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# Chapter 1

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## Josh Truax

on 24 August 2017

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#### Transcript of Chapter 1

Section 1.2
Points, Lines, and Planes

Point -
indicates a location and has no size

Points are usually represented by a single dot and named with a single capital letter

Section 1.3
Measuring Segments
Postulate 1-5 (Ruler Postulate)
Every point on a line can be paired with a real number. This makes a one-to-one correspondence between the points on the line and the real numbers.

The real number that corresponds to the point is called the
coordinate
of the point.
Section 1.4
Measuring Angles
Angle -
formed by two rays with the same endpoint.

The rays are the
sides
of the angle. The endpoint is the
vertex
of the angle.

You can name an angle in three ways:
1. By its vertex
2. A point on each ray and the vertex (vertex
must
be the letter in the middle)
3. A number
Section 1.5
Exploring Angle Pairs
two coplanar angles with a common side, a common vertex, and no common interior points

Vertical Angles -
two angles whose sides are opposite rays

Complementary Angles -
two angles whose measures have a sum of 90 degrees

Supplementary Angles -
two angles whose measures have a sum of 180 degrees
Section 1.7
Midpoint and Distance in the Coordinate Plane
Midpoint Formula
On a Number Line
The coordinate of the midpoint is the average or mean of the coordinates of the endpoints.

On the Coordinate Plane
The coordinates of the midpoint are the average of the x-coordinates and the average of the y-coordinates of the endpoints.
Section 1.8
Perimeter, Circumference, and Area
Perimeter -
the distance around a polygon
Found by adding the lengths of the sides of the polygon

Area -
the number of square units a polygon encloses
Found in different ways depending on the type of polygon
Rectangles
Circles
GOAL!
Chapter 1
Tools of Geometry
Line -
represented by a straight path that extends in two opposite directions without end and has no thickness. A line contains infinitely many points.

Lines are named by any two points on the line or by a single lowercase letter
Plane -
represented by a flat surface that extends without end and has no thickness. A plane contains infinitely many lines.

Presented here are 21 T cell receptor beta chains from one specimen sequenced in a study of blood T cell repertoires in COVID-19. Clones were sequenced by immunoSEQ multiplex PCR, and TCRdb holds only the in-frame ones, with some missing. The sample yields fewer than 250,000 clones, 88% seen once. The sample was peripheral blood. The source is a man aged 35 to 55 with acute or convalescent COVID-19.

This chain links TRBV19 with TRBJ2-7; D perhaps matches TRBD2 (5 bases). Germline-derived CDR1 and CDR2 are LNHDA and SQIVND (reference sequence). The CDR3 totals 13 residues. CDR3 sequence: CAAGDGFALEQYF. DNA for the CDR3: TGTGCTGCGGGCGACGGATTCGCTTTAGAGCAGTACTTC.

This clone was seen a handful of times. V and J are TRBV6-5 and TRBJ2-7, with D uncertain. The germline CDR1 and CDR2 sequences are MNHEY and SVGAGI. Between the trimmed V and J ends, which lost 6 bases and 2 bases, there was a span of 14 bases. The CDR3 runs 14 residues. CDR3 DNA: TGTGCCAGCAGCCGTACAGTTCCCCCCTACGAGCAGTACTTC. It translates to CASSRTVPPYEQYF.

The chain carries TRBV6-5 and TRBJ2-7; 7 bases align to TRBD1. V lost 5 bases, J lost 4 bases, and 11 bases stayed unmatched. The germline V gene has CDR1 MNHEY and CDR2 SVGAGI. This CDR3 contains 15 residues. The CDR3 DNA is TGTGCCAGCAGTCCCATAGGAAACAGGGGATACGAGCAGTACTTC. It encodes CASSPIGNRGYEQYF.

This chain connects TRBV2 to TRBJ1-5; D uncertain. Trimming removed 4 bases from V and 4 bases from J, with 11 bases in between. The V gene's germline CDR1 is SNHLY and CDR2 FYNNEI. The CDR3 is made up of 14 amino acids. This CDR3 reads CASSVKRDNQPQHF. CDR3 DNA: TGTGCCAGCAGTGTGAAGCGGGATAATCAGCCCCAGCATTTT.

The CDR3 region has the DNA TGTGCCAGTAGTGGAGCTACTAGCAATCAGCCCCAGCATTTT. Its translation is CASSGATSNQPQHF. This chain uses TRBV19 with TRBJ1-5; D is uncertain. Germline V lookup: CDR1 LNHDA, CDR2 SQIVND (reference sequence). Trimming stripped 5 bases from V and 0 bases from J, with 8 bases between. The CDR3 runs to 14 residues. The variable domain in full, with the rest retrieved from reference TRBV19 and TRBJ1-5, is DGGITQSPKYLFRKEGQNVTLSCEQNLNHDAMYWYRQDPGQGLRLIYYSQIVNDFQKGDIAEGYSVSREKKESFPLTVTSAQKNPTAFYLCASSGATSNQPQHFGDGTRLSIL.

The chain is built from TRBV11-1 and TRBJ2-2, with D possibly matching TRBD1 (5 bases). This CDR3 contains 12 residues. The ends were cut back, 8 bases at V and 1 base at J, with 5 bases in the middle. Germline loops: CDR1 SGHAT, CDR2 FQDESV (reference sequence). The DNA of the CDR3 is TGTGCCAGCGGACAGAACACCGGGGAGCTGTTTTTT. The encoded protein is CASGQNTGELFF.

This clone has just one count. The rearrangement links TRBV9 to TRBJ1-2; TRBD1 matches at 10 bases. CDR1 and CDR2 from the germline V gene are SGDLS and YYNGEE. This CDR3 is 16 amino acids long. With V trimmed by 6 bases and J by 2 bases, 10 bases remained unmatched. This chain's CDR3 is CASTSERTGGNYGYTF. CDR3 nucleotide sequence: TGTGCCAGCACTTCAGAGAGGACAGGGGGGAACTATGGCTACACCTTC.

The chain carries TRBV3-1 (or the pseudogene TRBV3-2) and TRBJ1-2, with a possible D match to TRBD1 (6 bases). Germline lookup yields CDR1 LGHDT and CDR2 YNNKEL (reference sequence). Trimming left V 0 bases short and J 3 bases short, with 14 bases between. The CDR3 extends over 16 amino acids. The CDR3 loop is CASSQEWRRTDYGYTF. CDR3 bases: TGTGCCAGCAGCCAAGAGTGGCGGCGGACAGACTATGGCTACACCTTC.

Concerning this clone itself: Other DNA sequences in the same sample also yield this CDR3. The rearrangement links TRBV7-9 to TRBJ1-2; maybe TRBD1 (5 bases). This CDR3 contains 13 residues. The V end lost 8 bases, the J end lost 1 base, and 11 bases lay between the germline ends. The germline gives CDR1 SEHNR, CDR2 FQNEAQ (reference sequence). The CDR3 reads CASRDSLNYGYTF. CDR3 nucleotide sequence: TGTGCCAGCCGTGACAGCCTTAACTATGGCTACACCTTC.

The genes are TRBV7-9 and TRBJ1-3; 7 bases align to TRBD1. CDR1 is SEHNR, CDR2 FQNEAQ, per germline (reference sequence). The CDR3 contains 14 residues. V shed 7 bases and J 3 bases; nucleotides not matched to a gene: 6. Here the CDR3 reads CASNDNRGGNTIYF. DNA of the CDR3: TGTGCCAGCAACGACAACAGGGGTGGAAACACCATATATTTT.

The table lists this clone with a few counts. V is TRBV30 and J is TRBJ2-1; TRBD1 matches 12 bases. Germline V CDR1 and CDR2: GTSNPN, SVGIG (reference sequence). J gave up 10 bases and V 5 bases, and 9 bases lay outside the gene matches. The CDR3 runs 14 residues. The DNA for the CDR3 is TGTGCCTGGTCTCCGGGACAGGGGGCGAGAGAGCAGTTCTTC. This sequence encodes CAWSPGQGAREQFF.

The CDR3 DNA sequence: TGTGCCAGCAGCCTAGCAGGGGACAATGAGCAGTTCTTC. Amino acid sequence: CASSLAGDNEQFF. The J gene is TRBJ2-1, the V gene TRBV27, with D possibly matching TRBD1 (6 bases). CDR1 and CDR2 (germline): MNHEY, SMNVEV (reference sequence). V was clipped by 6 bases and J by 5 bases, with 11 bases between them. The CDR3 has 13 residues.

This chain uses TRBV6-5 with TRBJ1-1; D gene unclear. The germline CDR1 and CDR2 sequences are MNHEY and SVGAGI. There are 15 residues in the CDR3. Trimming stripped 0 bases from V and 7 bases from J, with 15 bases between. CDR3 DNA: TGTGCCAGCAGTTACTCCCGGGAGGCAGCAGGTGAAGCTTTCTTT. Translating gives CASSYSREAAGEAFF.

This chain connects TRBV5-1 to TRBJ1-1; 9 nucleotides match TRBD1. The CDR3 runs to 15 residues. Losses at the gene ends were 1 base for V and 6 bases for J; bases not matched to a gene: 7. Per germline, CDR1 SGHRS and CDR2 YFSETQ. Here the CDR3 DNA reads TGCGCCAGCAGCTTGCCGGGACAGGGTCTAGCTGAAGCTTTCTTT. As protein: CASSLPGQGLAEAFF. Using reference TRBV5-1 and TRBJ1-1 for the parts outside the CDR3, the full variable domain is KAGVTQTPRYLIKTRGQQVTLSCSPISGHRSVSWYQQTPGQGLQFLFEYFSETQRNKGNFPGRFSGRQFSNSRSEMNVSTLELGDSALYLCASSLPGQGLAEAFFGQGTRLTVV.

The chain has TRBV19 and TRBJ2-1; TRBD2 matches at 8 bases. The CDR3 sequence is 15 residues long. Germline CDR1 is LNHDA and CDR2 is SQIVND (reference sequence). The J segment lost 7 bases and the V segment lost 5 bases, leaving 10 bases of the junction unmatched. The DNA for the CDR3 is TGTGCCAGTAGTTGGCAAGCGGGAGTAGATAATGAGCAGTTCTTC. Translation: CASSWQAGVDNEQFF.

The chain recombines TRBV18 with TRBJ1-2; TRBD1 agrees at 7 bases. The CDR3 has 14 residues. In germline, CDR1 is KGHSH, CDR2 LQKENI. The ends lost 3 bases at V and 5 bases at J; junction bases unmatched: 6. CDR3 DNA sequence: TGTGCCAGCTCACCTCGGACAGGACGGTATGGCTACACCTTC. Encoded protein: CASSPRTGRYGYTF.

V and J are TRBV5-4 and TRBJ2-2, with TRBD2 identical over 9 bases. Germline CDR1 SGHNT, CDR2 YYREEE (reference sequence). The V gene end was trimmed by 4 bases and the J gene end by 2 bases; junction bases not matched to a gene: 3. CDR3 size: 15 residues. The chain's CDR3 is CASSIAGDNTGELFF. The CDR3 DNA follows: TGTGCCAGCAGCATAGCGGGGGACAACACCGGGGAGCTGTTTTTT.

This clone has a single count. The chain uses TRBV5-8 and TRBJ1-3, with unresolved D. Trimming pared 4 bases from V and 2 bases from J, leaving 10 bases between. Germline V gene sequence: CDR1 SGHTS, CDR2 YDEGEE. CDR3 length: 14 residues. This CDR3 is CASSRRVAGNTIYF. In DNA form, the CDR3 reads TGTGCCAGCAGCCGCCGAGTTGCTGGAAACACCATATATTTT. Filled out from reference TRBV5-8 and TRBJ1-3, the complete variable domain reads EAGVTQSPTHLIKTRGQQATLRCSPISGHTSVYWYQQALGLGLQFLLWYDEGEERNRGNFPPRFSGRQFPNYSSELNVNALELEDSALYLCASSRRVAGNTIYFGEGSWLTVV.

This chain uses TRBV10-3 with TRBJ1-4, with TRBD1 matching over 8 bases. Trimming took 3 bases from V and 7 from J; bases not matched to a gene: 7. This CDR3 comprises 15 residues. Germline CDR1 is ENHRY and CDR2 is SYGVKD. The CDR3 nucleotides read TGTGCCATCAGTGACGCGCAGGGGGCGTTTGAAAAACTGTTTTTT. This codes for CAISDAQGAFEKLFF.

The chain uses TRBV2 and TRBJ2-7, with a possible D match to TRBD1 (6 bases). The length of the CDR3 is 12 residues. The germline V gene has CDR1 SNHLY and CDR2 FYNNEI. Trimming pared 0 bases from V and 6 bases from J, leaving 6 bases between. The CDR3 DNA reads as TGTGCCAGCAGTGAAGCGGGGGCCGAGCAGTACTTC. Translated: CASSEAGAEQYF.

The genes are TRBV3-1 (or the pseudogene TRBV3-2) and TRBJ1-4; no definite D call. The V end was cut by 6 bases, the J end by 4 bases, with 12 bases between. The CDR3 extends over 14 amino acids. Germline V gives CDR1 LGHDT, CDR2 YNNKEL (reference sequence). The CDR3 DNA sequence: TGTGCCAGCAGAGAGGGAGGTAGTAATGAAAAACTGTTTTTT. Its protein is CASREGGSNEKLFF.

Planes are named by either a single capital letter or by three points in the plant that are not on the same line.
.
A
read as "point A"
A B C
m
Collinear -
points that lie on the same line

Coplanar -
points and lines that lie on the same plane

Space -
the set of all points in three dimensions
Segment -
the part of a line that consists of two endpoints and all the points in between them

Segments are named by their two endpoints
J K
Ray -
part of a line that consists of one endpoint and all the points of the line on one side of the endpoint.

Named by the endpoint first and then another point in the direction of the ray
M N
Opposite Rays -
two rays that share the same endpoint and form a line

Named by using the shared endpoint and then one point in opposite directions from the shared endpoint
E F G
Postulate/Axiom -
an accepted statement of fact.

Much of Geometry relies on postulates. Consider them the building blocks of the logical system in Geometry.

Postulate 1-1
Through any two points, there is exactly one line.
Postulate 1-2
If two distinct lines intersect, then they intersect in exactly one point.

Postulate 1-3
If two distinct planes intersect, then they intersect in exactly one line.

Postulate 1-4
Through any three non-collinear points, there is exactly one plane
Homework #1

Section 1.2 - Points, Lines, and Planes

Available on Math XL (Due by
end of class
tomorrow)
The ruler postulate essentially allows us to find the distance between any two points.
A B
The
distance
between point A and point B is the
absolute value
of the difference of their coordinates.

Postulate 1-6
If three points A, B, and C are collinear and B is between A and C, then AB + BC = AC
A B C
When two numerical expressions have the same value, we say they are equal (=).